We present a numerical algorithm to identify ion diffusion regions (IDRs) in the geomagnetic tail and test its applicability. We use five criteria applied in three stages. (i) correlated reversals (within 90 s) of Vx and Bz (at least 2 nT about 0; geocentric solar magnetospheric coordinates); (ii) detection of Hall electric and magnetic field signatures; and (iii) strong (≥10 mV/m) electric fields. While no criterion alone is necessary and sufficient, the approach does provide a robust, if conservative, list of IDRs. We use data from the Magnetospheric Multiscale (MMS) mission spacecraft during a 5‐month period (1 May to 30 September 2017) of near‐tail orbits. We find 148 events satisfying Step 1, 37 satisfying Steps 1 and 2, and 17 satisfying all 3, of which 12 are confirmed as IDRs. All IDRs were within the X‐range [−24, −15] RE and the majority occurred during traversals of a tailward moving X‐line. Eleven of 12 IDRs were on the duskside despite approximately equal residence time in the plasma sheet (56.5% dusk vs. 43.5% dawn). MMS could identify signatures of four quadrants of the Hall B‐structure in three events and three quadrants in seven events. The events we report commonly display Vx reversals greater than 400 km/s in magnitude, normal magnetic field reversals often >10 nT in magnitude, maximum DC |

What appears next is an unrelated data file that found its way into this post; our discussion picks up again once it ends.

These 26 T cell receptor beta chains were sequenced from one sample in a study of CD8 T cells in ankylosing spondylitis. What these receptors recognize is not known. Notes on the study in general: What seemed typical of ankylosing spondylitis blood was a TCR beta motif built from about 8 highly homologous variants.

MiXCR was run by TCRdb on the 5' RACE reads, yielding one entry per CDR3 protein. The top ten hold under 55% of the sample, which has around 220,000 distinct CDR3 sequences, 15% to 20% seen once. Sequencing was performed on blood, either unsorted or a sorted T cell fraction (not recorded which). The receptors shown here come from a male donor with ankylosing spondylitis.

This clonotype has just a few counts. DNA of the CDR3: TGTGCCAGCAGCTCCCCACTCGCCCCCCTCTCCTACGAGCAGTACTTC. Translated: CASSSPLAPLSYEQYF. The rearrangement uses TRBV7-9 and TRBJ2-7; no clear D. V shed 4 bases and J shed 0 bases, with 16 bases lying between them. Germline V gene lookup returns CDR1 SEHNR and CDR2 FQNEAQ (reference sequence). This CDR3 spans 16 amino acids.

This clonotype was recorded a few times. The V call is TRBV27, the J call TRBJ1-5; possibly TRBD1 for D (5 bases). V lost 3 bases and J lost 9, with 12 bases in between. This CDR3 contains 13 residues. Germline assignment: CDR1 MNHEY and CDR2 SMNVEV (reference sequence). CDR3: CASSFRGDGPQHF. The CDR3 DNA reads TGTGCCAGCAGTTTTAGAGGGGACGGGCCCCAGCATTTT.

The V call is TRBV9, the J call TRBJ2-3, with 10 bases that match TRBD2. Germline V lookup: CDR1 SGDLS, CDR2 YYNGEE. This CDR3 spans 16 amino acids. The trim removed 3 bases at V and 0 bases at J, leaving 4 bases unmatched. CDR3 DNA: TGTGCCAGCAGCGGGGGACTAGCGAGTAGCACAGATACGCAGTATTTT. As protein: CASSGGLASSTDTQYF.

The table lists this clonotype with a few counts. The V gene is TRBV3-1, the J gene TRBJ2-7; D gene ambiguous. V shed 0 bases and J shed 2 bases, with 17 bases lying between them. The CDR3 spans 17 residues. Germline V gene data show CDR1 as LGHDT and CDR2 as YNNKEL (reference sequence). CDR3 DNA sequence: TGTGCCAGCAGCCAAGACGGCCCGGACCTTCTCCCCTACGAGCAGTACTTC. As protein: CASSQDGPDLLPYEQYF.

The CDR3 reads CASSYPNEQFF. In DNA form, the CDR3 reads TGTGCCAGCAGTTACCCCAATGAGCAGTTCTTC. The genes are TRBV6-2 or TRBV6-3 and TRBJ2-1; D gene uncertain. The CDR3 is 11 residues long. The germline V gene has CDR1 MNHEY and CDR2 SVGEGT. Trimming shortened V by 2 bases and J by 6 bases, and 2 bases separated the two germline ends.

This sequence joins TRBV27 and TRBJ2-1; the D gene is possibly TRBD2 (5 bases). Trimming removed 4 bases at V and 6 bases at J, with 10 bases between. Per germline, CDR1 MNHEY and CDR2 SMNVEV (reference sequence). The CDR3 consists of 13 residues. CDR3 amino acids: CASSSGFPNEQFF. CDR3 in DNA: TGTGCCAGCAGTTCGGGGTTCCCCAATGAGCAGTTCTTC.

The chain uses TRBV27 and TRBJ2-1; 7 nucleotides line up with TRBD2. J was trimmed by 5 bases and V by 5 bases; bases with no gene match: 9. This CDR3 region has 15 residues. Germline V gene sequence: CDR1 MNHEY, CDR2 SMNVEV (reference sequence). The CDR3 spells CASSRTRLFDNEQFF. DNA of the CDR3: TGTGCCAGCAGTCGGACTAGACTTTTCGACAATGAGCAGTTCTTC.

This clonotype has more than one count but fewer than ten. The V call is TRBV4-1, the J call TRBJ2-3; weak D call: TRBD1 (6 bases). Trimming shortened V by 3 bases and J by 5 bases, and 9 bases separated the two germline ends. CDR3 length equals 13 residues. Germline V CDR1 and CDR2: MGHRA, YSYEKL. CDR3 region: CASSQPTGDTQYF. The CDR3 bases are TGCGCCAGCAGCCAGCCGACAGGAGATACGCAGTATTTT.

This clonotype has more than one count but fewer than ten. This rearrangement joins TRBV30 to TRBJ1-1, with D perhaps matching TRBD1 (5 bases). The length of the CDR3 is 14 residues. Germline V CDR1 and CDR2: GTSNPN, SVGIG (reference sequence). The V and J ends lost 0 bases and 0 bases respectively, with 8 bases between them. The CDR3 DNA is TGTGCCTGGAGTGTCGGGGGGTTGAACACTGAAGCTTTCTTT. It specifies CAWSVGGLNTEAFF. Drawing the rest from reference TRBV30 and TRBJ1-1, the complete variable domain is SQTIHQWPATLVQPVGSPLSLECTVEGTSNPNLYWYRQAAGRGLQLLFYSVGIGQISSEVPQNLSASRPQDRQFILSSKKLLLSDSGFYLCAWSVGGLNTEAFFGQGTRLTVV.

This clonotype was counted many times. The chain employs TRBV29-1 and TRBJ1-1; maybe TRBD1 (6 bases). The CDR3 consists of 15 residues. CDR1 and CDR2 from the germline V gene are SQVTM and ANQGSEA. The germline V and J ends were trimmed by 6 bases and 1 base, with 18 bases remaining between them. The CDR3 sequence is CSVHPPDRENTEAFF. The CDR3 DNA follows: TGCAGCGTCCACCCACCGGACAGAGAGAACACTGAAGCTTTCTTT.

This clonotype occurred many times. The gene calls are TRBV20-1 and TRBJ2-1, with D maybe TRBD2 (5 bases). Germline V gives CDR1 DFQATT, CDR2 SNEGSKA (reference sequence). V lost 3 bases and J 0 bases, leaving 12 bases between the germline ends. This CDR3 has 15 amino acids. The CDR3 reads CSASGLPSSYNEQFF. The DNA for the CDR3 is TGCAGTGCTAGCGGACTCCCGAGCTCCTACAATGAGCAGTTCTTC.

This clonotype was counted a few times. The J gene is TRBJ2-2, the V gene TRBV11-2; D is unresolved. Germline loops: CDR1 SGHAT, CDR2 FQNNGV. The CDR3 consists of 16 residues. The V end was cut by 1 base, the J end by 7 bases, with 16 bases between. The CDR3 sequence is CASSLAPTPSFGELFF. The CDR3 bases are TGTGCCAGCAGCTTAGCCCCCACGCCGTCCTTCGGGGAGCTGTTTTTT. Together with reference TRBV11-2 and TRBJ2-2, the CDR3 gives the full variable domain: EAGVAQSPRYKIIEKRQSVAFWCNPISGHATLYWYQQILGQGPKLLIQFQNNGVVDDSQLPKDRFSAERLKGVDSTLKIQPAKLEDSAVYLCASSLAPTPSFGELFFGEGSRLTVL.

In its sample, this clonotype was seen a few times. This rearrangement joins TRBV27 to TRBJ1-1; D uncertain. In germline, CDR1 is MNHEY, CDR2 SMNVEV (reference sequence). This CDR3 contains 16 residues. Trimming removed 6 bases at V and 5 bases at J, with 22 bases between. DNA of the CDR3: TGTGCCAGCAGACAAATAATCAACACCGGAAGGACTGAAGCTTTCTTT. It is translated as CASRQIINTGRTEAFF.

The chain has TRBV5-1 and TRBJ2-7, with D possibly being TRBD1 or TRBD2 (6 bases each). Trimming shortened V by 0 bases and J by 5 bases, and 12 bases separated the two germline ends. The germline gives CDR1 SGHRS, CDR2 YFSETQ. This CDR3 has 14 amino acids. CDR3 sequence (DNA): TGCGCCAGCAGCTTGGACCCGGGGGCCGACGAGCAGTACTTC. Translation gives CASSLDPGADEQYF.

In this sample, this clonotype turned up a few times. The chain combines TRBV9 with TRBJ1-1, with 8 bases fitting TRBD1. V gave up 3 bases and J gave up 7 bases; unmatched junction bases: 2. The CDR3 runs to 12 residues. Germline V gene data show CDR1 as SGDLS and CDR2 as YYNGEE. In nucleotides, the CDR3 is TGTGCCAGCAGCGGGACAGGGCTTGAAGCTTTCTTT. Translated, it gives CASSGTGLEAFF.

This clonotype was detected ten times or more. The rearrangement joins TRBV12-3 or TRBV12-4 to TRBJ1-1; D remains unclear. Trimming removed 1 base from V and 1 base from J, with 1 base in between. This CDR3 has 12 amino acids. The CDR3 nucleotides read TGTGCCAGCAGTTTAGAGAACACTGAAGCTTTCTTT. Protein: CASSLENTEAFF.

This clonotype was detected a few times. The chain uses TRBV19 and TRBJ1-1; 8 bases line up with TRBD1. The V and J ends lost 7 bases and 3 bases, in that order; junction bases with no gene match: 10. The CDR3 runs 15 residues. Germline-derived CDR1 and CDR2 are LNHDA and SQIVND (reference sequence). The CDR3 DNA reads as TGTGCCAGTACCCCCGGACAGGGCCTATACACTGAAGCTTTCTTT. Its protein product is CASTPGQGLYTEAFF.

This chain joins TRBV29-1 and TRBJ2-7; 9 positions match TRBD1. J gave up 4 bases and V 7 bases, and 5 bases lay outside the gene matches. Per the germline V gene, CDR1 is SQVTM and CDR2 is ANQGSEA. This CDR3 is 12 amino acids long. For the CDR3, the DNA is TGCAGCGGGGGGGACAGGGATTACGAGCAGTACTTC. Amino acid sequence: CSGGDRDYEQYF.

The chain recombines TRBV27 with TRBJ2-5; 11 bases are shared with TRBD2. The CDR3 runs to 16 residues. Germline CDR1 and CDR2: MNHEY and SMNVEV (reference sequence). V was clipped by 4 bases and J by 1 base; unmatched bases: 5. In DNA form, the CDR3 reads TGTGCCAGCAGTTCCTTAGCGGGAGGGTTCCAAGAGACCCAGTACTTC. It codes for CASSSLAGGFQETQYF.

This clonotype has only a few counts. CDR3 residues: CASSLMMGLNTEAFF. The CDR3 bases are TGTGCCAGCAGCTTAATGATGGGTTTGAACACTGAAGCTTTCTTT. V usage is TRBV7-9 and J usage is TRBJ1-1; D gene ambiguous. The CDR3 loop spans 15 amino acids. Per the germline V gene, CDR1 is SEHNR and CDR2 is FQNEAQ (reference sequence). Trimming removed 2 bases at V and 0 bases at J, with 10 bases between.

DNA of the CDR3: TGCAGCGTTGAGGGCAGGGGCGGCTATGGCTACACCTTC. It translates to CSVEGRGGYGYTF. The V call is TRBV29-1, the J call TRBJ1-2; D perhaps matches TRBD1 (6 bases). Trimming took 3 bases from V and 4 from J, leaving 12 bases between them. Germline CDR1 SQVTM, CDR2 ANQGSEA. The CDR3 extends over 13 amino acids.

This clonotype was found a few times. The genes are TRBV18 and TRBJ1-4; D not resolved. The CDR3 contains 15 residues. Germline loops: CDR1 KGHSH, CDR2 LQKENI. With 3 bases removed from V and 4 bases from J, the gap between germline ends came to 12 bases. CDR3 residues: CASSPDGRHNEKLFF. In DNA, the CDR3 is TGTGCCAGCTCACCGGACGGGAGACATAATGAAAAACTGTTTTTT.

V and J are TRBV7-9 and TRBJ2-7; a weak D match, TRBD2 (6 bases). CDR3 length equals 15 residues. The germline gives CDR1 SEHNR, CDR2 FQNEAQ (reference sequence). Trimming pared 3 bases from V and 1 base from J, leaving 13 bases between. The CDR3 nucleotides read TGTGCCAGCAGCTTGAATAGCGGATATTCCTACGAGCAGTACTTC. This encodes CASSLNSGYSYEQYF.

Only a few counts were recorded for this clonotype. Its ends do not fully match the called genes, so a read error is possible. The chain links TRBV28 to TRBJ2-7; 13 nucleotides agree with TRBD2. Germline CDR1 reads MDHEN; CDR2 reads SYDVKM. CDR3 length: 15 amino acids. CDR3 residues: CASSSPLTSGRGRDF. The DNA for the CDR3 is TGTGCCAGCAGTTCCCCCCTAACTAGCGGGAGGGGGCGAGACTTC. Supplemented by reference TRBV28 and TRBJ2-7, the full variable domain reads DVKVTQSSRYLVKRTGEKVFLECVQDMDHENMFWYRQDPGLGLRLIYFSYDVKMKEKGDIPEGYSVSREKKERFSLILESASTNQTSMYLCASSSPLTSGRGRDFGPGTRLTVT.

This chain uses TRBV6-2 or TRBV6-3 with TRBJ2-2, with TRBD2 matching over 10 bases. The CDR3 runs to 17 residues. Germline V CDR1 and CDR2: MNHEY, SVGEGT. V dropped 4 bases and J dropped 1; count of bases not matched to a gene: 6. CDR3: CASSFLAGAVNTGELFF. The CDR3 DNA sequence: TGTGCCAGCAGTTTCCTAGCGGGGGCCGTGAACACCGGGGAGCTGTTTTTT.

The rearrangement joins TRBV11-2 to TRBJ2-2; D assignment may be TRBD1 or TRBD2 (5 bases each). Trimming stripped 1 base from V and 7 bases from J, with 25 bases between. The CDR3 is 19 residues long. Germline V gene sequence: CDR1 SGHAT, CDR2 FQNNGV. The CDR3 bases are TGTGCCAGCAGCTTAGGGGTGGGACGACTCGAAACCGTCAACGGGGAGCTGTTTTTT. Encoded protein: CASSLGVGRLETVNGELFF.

|, which are often well in excess of the threshold for Stage 3. Our results are then compared with the set of IDRs identified by visual examination from Cluster in the years 2000–2005.